5th January 2024
Key Note: Dr Brett Becker
AI in Computing Education – Rebooting Teaching Practice
Like an ageing machine that needs a reboot, our teaching practices were due for one too – and Generative AI just pressed the button. Like the internet and the PC before it, AI is promising big change including possibly reshaping traditional teaching practice, as it has been threatening to do for a long time. This time perhaps the biggest change is the speed at which things are changing. AI-fuelled teaching and learning is not necessarily bad news despite what we may read – particularly given that many of our teaching practices were questionably fit for purpose anyway. More good news is that many of the challenges presented by Generative AI that have captivated public attention – such as cheating – are not new challenges at all. Many exciting opportunities seem to be upon us which, if handled correctly, should positively affect teaching practice. It is likely that with the hindsight that can only be gained with time, Generative AI will be seen more as a catalyst in the rebooting of teaching practice – having effects that stretch far beyond immediate and direct effects we are (mostly) discussing these days. Teaching with AI-generated materials, assessing with instruments designed, administered, and marked by AI, and even working with AI-powered teaching assistants, all might soon be more mainstream than not. Teaching with AI, not just about it (occasionally) could possibly have even more profound change than making teaching practice more efficient and leaving educators more time to be human (or to reply to week-old emails). Harnessing AI in the right way could – in theory – make teaching and learning more equitable, engaging, and effective for a wider range of more diverse learners. But this is far from certain. Educators need to anticipate the road ahead and try to not only to steer the ship, but to make prudent navigational choices en route. That is where the real challenges likely lie – making the problem of students cheating with generative AI look trivial.
About Brett A. Becker
Brett has been researching and lecturing in Computing for 17 years. Brett came into Computer Science at the undergraduate level via Mechanical Engineering and Physics before completing an MSc in Computational Science and then a PhD in Heterogeneous Parallel Computing, after which he completed an MA in Higher Education. His research area is computing education, focusing on the psychology of programming, programming error messages, novice programmer behaviour and generative AI in education. He is currency the Vice-Chair of the ACM Special Interest Group on Computer Science Education (SIGCSE), is serving on the Steering Committee for the CS 2023 ACM/IEEE Computer Society/AAAI International Task Force for the revision of Computer Science Curricula 2013, Associate Editor of ACM Transactions on Computing Education, and author of a school-level textbook aligned with the Irish Computer Science curriculum. He is also on the Steering Committee of several conferences including the ACM Innovation and Technology in Computer Science Education (ITiCSE) conference, the ACM Global Computing Education (CompEd) conference, and the UK & Ireland Computing Education Research (UKICER) conference. In 2020 he was awarded a National Forum Teaching & Learning Research Fellowship, Ireland’s most prestigious national individual teaching and learning award in higher education.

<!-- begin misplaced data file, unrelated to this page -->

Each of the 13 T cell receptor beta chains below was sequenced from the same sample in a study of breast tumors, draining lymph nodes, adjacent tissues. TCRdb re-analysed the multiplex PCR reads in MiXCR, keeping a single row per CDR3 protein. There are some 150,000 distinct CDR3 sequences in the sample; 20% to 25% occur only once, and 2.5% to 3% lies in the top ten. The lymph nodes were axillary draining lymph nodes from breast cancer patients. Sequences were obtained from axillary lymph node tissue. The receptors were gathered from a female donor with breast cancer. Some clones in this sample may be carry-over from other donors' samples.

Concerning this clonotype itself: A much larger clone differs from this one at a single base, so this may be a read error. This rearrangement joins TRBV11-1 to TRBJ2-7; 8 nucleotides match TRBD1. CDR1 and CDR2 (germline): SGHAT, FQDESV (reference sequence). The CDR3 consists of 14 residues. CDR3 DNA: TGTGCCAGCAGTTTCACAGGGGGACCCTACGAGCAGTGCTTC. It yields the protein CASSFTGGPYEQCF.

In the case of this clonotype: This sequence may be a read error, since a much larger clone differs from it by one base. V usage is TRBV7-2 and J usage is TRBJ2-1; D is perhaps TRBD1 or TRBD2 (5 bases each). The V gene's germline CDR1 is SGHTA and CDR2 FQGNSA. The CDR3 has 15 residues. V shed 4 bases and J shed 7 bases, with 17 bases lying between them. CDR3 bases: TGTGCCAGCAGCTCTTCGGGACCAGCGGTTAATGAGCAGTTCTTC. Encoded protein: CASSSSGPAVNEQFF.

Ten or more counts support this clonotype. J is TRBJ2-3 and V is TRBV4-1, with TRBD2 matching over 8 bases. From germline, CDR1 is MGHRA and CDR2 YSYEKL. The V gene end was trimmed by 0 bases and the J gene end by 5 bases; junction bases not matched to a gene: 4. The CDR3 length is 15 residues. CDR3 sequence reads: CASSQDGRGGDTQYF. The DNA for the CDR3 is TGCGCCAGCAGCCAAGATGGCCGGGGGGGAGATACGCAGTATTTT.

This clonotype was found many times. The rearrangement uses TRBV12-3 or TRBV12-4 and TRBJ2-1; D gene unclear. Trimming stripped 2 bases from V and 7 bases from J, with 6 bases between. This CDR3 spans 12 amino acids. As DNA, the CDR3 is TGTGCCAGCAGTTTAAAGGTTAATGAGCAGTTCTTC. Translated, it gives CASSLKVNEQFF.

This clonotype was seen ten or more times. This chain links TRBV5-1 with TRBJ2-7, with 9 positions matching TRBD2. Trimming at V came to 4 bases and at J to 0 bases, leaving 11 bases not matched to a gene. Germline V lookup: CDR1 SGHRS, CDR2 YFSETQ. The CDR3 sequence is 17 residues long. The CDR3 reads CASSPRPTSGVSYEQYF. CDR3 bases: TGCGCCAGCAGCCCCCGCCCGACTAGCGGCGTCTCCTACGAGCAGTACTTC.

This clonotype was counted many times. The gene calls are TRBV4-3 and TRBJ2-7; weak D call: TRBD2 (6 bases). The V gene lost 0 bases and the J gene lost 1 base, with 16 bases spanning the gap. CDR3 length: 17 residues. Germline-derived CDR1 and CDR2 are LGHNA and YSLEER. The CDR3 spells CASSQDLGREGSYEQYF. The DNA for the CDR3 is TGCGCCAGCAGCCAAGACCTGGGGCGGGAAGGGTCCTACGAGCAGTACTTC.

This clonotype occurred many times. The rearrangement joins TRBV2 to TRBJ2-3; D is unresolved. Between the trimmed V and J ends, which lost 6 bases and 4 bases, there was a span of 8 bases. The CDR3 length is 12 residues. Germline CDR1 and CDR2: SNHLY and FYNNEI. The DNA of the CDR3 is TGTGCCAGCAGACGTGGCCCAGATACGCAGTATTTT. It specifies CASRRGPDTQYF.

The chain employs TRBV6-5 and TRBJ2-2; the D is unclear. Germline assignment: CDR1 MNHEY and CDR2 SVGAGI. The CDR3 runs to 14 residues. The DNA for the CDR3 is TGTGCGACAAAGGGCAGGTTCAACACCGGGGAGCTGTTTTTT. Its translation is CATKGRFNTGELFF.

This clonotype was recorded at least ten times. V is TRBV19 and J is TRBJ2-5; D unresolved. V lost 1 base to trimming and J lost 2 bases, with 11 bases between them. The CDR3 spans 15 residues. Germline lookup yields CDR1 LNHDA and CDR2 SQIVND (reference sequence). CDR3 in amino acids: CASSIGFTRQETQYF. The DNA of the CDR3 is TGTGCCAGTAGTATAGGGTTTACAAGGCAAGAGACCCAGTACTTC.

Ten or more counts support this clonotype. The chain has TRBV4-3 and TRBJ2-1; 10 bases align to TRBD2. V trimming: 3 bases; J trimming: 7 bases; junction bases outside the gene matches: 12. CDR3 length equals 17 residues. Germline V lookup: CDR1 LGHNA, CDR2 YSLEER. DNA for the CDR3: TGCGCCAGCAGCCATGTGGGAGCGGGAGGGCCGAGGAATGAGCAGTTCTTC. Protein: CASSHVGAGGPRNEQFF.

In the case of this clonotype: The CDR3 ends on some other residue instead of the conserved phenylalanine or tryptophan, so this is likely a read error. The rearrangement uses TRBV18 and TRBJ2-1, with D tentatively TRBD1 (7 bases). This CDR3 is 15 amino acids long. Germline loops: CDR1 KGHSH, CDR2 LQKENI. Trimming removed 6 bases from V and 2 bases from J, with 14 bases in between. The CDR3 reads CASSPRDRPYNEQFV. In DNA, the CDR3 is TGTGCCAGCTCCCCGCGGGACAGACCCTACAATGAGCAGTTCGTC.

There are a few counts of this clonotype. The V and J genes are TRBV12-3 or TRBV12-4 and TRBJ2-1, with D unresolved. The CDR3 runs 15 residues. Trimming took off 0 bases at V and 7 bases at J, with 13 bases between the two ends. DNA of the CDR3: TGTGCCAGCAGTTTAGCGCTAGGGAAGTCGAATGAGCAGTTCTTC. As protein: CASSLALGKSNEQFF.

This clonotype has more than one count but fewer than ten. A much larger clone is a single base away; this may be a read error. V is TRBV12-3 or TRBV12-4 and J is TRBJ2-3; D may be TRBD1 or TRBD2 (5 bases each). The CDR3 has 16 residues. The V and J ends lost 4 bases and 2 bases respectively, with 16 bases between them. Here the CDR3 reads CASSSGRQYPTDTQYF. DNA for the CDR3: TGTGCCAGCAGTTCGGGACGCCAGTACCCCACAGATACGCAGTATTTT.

One Day Conference
CEP 2024 is the seventh conference in computing education practice. CEP provides an opportunity to discuss with like-minded people the challenges and opportunities that face us, and how these are changing. As well as a platform for presenting, exploring and sharing ideas and new approaches there will also be opportunities for focused discussion on the topics raised.
Click here to see details of past conferences.
Who is it for?
CEP is aimed at practitioners and researchers in computing education, both within Computing departments and elsewhere. The conference provides a platform to share and discuss innovations and developments in the practice of computing education.
How will the conference run?
CEP aims to be a community, not a series of proceedings; everybody is encouraged to participate even if they are not presenting.
The conference will be held in person on Friday 5th January 2024 in Durham University’s Mathematical Sciences & Computer Science building. For more information, see the Programme page.